because I was so young. I really wanted to do the things I needed to do
to get you back with me but I just couldn’t seem to do all the things I
needed to do, especially after I had to take care of your next little brother
This is hard for me because I love you. But I know that DeDe loves you,
too and will take real good care of you. I will always think about you and
I hope you will think about me. I want you to be happy with Dede and be
a good girl. Do good in school and have lots of friends. I bet you would
be a really good teacher someday, you are so smart.
Love forever, your mother,
Ruth Jones
[“After-the-fact” goodbye letter from a foster parent]
Dear Robert,
This letter took me a long while to write. I was so angry with you when you left that I
couldn’t say the things I needed to say then. Now that some time has gone by I am ready
to say the things I should have said when I asked that you leave my home.
First, Robert I feel very sad that you could not stay with me. Even though we had
problems, I always thought you were a boy with good inside him, who needed lots of
love to feel better about yourself. I know some real bad things happened to you before
you came to live with me. I don’t think I understood how hard those things made it for
you to live in a family with other kids. I wish I had understood this better and could have
helped you more.
When I learned about what you did with Richard I was very upset. I said some things I
wish I hadn’t. I also made you leave right away without saying goodbye to anyone. That
wasn’t fair to you and I am sorry.
Robert there are so many good things about you. You are a brave young man and you
want to do right. You have a lot of work to do to understand what has happened to you
but you can learn and grow from the bad things as well as the good. But I know you will
work hard Robert and that someday you will make sense of all these things and grow up
to be a strong and loving man.
I know living at the group home is different than living in a family. I hope you will do
well there and be able to live in a family again someday. You deserve a family Robert, a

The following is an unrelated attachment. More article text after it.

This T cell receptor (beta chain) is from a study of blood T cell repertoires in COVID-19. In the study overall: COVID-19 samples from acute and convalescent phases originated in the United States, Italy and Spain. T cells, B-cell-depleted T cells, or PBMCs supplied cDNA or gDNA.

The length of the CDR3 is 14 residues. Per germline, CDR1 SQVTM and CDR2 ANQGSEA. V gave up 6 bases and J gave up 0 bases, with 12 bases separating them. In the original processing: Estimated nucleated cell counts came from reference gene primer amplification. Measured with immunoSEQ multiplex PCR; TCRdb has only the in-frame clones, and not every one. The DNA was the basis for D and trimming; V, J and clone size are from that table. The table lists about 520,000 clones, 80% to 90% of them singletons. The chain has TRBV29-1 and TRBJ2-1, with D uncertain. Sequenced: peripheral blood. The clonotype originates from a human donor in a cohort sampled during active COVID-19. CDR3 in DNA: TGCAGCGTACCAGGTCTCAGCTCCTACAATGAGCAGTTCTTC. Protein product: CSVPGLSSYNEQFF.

family that will love you and see what a good young man you are and will be proud of
you and will keep you safe. I am very sorry that my family could not do that for you. I
will keep you in my prayers and if your worker says it’s alright, I will write to you again.
May God bless you and keep you,
Joanne May (Mama Jo)
Respecting the Child’s Truth
Jenny reports that she came into care because she told her teacher
mommy was always asleep in the morning and didn’t get Jenny and
her brothers up and fed and on the bus to school. Jenny (age 8
when she entered care) states that because she was the oldest kid,
she should have gotten everyone up, made sure they had breakfast
and lunch money and were clean, made sure her mother was OK
and gotten everybody to school every day. You know that mom’s
severe alcohol problem and the alcohol problems in the extended
family were the reason Jenny and her brothers were placed.
What should you say to Jenny when you first work on the “Why I
came into care” page?
What are the implications of challenging her interpretation? [Why
do children so often blame themselves?]
What words demonstrate
How would you, over time, offer other possible explanations for her
entry into foster care?
Helpful books for talking about the “hard stuff”:
Telling the Truth to Your Adopted or Foster Child: Making Sense of the Past by
Betsy Keifer and Jane Schooler (2000, Greenwood Press). This book explains the
importance of sharing all the hard realities of a child’s background, and models
developmentally appropriate language for introducing and discussing even the most
difficult information.
Twenty Things Adopted Kids Wish Their Adoptive Parents Knew by Sherrie Eldridge.
(1999 Dell Publishing). Written from the perspective of adopted youth, this book
examines children’s needs for knowledge and connection to original families, why
they need to be helped with loss and grief (even if they don’t ask) and a wealth of
other important information.
Lifebook pages to download (free):
Iowa Foster Parent Association –
Foster Club -
Lifebook packages for purchase:
Lifebook Videos for Purchase
‘I just want to know more about who I am’: The Search for Meaning (20 minutes)
This video examines the reasons Lifebooks have value to adopted people across the
lifespan. James Gora – shown with his Lifebook as a young child and again as an
adult with children of his own – illustrates the healing power of Lifebooks and how
they help those with histories of maltreatment make sense of their lives. Center for
Adoption Studies at Illinois State University
Contact: Jeanne Howard – to request
Putting the Pieces Together: Lifebook Work with Children (1 hour)
Through youth, foster parents, adoptive parents, caseworkers and therapists, this
video explains the importance of Lifebooks and illustrates aspects of the Lifebook
Available from
Lutheran Social Services of Illinois Lifebooks